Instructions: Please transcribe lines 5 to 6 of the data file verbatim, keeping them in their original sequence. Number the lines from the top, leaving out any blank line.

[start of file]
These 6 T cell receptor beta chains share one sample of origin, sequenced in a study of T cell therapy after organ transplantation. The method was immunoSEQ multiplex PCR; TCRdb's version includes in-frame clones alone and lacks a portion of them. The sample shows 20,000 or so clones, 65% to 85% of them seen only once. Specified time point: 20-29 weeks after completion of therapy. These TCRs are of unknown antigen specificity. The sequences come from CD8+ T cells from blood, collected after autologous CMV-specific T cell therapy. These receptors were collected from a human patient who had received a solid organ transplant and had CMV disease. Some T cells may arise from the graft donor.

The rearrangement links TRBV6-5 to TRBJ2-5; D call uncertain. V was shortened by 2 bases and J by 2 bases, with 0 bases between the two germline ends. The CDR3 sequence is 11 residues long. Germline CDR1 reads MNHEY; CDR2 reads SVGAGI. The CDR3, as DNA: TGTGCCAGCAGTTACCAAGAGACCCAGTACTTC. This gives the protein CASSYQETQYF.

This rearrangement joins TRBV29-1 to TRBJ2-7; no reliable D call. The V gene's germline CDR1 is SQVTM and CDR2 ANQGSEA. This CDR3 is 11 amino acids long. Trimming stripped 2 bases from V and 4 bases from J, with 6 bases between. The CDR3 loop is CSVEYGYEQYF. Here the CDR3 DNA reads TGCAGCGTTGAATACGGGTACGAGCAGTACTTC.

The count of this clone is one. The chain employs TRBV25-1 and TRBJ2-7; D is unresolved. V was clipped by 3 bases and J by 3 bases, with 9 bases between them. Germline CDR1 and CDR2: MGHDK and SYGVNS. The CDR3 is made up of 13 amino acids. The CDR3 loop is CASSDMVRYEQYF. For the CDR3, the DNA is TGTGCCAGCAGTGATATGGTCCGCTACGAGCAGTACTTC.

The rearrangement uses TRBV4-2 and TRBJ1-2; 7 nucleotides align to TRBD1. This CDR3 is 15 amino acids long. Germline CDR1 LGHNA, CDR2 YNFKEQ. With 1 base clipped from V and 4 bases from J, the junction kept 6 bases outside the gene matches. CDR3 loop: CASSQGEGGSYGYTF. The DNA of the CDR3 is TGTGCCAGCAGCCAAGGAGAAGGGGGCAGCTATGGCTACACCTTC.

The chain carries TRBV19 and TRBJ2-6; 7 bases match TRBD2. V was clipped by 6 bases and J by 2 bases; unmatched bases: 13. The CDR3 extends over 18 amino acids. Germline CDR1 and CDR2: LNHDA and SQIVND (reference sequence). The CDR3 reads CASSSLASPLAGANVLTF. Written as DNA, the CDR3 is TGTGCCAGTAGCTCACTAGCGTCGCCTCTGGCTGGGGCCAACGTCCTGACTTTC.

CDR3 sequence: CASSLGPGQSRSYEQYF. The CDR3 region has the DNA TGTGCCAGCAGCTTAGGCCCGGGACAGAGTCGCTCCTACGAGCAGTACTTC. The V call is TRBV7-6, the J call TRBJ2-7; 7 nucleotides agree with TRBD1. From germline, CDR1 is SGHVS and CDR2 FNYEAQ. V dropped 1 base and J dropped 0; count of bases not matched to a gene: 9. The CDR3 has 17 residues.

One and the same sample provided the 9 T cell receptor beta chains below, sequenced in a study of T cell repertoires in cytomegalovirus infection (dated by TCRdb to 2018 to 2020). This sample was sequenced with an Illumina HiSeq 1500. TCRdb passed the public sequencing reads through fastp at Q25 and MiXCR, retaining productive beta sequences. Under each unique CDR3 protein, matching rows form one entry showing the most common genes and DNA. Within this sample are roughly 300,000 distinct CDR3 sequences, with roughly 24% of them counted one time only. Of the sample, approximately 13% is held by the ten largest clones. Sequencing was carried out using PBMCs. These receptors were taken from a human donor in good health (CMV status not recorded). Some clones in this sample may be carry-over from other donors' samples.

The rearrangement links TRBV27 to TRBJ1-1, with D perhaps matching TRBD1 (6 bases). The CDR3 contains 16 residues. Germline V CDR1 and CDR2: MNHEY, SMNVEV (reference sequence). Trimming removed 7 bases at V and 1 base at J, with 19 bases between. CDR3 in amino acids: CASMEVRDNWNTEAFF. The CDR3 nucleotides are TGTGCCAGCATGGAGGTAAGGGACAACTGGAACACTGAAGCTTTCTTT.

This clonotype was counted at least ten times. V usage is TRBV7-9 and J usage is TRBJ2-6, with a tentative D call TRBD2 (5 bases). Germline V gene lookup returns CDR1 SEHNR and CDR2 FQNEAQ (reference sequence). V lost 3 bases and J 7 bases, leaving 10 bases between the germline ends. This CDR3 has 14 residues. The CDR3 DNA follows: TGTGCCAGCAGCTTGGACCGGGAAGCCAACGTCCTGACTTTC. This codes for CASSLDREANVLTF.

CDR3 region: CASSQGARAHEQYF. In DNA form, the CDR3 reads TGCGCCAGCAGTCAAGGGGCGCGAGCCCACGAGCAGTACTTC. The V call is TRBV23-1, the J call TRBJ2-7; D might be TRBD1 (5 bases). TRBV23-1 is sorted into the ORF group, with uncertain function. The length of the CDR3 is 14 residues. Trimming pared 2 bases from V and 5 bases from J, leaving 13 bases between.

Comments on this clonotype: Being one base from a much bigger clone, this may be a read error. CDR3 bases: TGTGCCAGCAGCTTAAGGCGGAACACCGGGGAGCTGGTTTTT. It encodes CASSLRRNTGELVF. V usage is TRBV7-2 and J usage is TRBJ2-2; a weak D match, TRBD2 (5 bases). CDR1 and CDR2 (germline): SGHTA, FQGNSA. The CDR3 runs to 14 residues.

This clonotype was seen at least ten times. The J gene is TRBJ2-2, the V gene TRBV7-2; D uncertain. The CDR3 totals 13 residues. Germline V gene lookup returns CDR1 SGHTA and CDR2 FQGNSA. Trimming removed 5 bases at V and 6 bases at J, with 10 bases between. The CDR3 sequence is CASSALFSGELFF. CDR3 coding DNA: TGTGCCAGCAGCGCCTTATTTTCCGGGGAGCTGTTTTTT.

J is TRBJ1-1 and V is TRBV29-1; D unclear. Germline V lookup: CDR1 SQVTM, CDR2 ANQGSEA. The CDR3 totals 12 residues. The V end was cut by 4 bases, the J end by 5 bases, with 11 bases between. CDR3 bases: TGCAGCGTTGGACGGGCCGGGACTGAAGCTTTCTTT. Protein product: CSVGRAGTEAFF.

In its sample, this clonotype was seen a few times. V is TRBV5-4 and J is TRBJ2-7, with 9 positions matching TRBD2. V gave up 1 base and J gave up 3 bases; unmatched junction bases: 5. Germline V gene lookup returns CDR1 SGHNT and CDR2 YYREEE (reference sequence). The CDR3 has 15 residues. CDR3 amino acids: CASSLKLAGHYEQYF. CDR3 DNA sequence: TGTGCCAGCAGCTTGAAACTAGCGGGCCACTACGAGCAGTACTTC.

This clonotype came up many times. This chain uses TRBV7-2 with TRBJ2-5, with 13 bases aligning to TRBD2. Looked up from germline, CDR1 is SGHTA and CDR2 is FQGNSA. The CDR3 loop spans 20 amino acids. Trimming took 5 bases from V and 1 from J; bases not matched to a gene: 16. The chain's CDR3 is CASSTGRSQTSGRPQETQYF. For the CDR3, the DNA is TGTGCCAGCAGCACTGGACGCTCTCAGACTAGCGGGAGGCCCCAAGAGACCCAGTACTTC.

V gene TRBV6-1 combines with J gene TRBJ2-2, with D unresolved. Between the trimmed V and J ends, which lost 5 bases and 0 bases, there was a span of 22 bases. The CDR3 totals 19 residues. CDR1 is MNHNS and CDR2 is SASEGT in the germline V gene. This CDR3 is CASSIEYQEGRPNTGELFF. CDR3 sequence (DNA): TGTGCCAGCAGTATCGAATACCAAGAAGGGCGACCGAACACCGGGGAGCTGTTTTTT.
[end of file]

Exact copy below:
The rearrangement uses TRBV4-2 and TRBJ1-2; 7 nucleotides align to TRBD1. This CDR3 is 15 amino acids long. Germline CDR1 LGHNA, CDR2 YNFKEQ. With 1 base clipped from V and 4 bases from J, the junction kept 6 bases outside the gene matches. CDR3 loop: CASSQGEGGSYGYTF. The DNA of the CDR3 is TGTGCCAGCAGCCAAGGAGAAGGGGGCAGCTATGGCTACACCTTC.

The chain carries TRBV19 and TRBJ2-6; 7 bases match TRBD2. V was clipped by 6 bases and J by 2 bases; unmatched bases: 13. The CDR3 extends over 18 amino acids. Germline CDR1 and CDR2: LNHDA and SQIVND (reference sequence). The CDR3 reads CASSSLASPLAGANVLTF. Written as DNA, the CDR3 is TGTGCCAGTAGCTCACTAGCGTCGCCTCTGGCTGGGGCCAACGTCCTGACTTTC.